Women’s basketball captain a model of dedication2 min read

Danielle+Gezzi%2C+20%2C+kinesiology+major+is+captain+of+the+team.+
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Women’s basketball captain a model of dedication2 min read

Danielle Gezzi, 20, kinesiology major is captain of the team.

Danielle Gezzi, 20, kinesiology major is captain of the team.

Travis Wynn

Danielle Gezzi, 20, kinesiology major is captain of the team.

Travis Wynn

Travis Wynn

Danielle Gezzi, 20, kinesiology major is captain of the team.

Ruby Veloz, Staff Reporter

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It’s 3 a.m. on a Monday and while you may have just submitted your homework assignment a few hours ago and slipped into bed, Danielle Gezzi is up and already at work. Dedication and tenacity are more than just essay lengtheners, they’re the way in which Gezzi centers her life. The 20-year-old De Anza women’s basketball team captain and kinesiology major said bringing her best to the table is what she strives for in every aspect of her life.

Raised by a single mother in the southside of San Jose, Gezzi said growing up wasn’t without its challenges. She credited her mother for enrolling her in sports from the early age of five and which laid the foundation for her hard work and perseverance.

“My mom taught me to never just give up on a task just because I didn’t know how to do it,” said Gezzi. “You figure out a way to keep pursuing and struggle through the process. You actually have to fail to succeed.”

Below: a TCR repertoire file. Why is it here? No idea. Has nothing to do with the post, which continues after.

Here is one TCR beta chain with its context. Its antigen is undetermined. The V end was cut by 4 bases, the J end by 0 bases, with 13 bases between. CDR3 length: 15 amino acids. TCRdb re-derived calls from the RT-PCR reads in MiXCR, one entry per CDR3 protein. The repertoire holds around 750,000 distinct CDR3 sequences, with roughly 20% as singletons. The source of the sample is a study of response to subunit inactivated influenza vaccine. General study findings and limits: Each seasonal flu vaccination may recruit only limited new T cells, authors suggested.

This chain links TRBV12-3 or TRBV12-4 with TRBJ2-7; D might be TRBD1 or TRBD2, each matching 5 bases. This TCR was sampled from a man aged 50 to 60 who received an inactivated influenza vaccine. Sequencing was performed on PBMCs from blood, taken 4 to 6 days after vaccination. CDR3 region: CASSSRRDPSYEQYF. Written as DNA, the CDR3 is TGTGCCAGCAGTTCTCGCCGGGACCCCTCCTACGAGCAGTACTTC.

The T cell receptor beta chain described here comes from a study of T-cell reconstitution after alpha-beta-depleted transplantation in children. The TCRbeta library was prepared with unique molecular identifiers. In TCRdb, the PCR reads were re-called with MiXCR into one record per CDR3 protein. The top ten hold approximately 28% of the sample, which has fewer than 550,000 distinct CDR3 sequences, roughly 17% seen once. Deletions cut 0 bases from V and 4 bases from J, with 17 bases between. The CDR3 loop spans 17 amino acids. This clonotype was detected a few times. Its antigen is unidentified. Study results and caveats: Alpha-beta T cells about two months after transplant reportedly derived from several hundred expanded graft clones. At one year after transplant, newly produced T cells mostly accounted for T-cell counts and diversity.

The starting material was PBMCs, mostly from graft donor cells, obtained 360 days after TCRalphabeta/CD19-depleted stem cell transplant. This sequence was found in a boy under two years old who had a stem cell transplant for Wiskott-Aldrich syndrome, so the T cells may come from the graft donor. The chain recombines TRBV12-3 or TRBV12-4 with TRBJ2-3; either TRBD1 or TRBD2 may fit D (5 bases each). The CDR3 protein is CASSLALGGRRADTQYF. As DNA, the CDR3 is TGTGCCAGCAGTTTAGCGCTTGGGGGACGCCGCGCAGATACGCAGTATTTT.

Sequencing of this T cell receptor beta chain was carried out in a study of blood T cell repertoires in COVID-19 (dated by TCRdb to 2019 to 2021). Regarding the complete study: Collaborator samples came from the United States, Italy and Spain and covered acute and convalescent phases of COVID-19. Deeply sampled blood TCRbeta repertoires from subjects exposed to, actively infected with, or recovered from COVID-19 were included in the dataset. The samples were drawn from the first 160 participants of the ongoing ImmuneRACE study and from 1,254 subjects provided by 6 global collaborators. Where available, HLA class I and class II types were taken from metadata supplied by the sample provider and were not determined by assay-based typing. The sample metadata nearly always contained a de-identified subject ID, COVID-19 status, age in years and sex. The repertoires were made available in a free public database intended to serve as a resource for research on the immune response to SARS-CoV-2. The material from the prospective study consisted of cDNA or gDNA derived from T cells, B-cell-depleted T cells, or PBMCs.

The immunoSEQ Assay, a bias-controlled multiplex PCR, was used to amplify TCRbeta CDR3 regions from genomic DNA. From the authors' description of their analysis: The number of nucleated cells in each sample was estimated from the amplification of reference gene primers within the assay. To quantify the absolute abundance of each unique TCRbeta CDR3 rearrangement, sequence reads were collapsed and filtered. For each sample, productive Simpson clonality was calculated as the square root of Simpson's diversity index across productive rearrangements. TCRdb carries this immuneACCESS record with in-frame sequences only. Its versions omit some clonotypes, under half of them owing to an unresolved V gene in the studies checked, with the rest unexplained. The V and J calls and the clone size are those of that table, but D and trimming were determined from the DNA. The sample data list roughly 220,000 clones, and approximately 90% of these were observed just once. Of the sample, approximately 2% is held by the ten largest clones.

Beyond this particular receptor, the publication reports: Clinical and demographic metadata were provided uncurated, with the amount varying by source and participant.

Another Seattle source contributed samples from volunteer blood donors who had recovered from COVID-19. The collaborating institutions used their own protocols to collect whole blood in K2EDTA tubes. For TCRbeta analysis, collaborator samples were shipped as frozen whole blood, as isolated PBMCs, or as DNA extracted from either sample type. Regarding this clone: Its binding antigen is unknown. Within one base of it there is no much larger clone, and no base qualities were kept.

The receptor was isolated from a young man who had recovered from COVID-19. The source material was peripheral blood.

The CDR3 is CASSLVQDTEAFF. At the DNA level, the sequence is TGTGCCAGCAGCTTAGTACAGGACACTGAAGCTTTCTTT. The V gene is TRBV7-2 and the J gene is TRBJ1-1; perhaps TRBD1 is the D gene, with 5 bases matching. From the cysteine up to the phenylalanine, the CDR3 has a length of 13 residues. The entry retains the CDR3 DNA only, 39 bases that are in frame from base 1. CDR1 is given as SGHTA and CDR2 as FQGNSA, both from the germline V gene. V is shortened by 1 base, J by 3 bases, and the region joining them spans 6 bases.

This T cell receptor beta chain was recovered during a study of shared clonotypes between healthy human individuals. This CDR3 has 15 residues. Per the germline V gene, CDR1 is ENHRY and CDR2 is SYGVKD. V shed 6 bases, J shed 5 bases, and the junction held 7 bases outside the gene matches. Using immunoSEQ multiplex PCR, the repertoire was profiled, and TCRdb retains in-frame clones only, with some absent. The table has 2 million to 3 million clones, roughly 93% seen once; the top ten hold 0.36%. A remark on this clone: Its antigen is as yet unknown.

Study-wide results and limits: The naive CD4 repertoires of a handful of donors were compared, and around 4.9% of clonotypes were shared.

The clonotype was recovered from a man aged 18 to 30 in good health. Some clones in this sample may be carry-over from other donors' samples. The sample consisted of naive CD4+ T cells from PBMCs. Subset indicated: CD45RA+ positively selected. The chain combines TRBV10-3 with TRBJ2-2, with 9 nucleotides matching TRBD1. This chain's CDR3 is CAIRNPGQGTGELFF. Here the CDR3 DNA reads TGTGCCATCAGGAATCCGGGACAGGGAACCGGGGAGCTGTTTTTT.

While she acknowledges that her height of 5’3 has been an obstacle to overcome on the court, Gezzi said she chooses to focus on her strengths instead which include driving and getting to the basket.

Gezzi also cites her older brother, a former D1 college athlete, as an inspiration and an example of what can happen when hard work pays off.

Gezzi’s educational goals aren’t too different from most De Anza students: get good grades and get into a good four year college.

However, the goals don’t end there. With the news of the WNBA raising their maximum base salary she said it’s reignited her desire to pursue the professional route.

Gezzi said this news was something she’d hoped for since high school after being inspired by all the growing movements for women’s equality that occurred at the time.

“I’m gay so I don’t want to stand on a man to help me pay for my bills. I want to do it on my own,” said Gezzi. “But even for independent women, why do we need a man to stand on to help us provide for our families if we can do it on our own as well?”

Gezzi’s professional aspirations remain in the future. In the present, she can be found trying to keep her Youtube channel updated, making time for friends, balancing a full-time school schedule with work and most importantly finding ways to get more than four hours of sleep.